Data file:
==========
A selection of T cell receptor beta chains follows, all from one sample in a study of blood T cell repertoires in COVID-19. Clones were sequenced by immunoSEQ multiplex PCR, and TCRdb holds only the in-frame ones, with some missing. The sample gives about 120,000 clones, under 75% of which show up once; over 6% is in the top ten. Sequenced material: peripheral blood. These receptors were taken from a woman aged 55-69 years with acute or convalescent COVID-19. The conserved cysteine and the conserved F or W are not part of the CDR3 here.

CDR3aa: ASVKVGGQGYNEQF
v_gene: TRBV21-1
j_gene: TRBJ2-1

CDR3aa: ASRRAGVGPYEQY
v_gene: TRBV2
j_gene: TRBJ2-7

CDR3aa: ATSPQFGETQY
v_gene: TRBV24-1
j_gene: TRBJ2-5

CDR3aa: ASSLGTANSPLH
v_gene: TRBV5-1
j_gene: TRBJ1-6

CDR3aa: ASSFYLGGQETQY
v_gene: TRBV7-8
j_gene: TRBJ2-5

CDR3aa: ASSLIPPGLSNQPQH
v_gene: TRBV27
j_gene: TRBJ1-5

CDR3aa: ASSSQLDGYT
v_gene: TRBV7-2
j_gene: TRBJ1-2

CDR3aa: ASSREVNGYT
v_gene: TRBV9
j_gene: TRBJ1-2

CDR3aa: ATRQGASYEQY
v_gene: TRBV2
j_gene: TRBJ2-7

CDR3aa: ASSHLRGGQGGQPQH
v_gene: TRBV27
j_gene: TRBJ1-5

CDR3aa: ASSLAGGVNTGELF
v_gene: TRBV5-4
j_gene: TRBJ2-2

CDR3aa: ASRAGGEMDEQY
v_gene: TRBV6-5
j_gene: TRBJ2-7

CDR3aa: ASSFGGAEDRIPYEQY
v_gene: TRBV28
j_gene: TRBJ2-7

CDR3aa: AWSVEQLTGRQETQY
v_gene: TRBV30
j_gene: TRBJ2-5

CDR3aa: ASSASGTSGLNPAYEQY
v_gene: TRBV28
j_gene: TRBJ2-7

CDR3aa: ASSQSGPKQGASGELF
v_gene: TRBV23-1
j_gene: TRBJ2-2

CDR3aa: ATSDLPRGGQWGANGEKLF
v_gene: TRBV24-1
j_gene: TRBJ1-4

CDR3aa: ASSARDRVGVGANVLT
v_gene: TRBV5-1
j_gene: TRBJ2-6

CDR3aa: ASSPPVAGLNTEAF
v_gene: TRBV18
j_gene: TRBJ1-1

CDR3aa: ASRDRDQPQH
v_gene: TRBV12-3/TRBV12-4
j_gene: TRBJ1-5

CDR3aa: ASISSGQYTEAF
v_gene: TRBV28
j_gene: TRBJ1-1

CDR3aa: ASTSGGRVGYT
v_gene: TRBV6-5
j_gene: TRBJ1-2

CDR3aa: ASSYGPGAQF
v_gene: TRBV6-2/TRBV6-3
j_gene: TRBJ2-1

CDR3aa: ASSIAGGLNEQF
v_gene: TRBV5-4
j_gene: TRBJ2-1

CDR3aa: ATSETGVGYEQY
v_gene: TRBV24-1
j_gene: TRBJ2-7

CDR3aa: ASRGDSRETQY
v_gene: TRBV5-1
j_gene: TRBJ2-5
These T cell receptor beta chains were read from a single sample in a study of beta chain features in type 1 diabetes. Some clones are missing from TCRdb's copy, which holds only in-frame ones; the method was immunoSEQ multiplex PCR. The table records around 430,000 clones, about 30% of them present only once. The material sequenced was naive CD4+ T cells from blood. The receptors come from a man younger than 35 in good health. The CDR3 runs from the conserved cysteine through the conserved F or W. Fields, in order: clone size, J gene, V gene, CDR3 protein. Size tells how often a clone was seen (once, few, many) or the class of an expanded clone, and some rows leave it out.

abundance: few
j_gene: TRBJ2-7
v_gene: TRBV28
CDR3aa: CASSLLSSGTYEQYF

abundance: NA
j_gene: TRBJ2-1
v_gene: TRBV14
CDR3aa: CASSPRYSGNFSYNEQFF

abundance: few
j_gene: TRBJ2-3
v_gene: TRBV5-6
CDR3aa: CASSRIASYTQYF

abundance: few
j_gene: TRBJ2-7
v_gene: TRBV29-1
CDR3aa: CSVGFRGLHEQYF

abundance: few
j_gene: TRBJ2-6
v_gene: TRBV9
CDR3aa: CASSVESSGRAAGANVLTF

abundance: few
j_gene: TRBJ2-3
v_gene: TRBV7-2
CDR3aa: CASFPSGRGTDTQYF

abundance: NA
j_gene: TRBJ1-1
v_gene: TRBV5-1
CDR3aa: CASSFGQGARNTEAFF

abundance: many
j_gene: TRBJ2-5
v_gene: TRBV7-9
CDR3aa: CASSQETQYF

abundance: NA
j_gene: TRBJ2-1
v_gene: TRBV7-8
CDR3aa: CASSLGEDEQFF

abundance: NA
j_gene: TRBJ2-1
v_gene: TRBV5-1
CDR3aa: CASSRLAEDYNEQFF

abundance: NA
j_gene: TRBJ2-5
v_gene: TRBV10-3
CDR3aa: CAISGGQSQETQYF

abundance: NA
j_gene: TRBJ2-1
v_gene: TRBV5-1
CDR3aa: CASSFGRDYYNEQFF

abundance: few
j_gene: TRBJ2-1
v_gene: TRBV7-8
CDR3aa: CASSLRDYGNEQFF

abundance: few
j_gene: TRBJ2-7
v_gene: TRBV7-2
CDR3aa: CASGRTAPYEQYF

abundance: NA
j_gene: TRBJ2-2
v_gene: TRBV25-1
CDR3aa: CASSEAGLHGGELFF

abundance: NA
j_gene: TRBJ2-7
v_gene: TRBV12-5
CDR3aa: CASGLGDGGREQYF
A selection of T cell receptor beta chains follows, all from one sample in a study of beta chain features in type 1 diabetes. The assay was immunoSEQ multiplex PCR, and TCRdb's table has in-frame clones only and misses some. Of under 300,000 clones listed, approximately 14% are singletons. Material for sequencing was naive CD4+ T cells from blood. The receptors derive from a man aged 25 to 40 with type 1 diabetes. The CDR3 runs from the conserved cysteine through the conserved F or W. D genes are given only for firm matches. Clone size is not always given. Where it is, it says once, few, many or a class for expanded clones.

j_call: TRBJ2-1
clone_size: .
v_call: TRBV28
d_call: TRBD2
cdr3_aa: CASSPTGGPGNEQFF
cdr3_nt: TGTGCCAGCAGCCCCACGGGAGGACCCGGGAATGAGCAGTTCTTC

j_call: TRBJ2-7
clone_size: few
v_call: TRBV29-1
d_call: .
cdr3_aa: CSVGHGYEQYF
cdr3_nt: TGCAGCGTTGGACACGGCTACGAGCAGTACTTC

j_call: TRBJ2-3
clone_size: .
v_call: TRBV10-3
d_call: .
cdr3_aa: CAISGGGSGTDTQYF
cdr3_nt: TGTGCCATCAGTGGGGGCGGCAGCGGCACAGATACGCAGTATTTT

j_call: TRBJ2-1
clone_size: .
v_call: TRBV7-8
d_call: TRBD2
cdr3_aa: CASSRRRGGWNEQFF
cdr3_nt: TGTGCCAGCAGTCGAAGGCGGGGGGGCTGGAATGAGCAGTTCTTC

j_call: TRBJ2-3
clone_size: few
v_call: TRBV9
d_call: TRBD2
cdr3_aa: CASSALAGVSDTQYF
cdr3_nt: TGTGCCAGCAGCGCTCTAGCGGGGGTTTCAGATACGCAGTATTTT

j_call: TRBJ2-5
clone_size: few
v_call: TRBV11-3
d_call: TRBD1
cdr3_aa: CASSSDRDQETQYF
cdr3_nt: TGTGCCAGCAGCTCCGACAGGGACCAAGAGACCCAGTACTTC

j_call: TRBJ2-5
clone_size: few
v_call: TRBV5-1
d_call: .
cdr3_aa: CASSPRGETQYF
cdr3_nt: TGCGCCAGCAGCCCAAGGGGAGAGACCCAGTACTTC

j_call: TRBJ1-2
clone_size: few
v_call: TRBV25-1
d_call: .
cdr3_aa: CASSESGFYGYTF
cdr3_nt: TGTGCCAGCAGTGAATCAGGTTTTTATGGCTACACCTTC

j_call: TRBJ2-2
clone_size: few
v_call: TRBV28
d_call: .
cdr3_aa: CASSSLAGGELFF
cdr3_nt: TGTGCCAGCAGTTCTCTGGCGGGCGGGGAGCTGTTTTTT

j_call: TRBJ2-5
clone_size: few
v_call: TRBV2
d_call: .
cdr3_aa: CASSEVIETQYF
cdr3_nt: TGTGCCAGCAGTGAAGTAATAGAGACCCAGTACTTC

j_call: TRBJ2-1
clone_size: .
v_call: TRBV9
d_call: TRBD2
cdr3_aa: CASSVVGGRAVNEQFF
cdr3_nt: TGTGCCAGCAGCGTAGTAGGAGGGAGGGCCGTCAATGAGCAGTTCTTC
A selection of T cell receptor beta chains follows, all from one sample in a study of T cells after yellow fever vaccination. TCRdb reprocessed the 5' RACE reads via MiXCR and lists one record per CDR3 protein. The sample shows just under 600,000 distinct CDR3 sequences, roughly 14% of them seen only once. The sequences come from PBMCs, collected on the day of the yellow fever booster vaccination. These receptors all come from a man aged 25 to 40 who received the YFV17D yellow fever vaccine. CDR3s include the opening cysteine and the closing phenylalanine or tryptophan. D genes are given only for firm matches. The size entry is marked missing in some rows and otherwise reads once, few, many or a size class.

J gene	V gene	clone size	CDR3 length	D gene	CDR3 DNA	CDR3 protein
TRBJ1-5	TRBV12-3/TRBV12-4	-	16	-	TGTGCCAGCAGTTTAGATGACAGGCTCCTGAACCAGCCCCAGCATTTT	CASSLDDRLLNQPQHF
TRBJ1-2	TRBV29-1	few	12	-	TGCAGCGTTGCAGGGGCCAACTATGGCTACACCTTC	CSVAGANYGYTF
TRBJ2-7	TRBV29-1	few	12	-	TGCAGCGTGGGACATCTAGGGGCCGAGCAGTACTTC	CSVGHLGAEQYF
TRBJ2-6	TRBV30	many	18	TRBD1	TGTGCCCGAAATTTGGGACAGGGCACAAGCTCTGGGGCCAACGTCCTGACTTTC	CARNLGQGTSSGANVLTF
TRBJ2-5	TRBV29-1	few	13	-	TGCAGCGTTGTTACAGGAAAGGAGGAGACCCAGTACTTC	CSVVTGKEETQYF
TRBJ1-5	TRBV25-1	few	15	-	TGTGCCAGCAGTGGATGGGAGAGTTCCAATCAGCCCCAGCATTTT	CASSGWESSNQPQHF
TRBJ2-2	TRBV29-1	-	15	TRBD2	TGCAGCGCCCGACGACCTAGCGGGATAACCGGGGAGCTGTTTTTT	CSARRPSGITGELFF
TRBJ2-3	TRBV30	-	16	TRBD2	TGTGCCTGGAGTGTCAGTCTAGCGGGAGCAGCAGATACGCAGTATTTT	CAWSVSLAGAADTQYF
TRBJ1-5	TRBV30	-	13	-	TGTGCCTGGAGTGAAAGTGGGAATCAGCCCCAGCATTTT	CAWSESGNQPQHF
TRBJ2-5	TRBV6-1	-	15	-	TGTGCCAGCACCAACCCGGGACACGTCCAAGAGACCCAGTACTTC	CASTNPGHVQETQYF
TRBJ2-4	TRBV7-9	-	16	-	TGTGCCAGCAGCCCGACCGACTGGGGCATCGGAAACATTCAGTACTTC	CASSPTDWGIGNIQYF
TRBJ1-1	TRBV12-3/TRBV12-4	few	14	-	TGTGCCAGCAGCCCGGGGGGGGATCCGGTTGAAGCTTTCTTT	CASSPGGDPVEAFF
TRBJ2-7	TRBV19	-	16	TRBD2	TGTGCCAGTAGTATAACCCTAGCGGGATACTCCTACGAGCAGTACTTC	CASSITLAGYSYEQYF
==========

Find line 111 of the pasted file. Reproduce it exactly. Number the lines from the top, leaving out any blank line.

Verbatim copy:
v_gene: TRBV7-9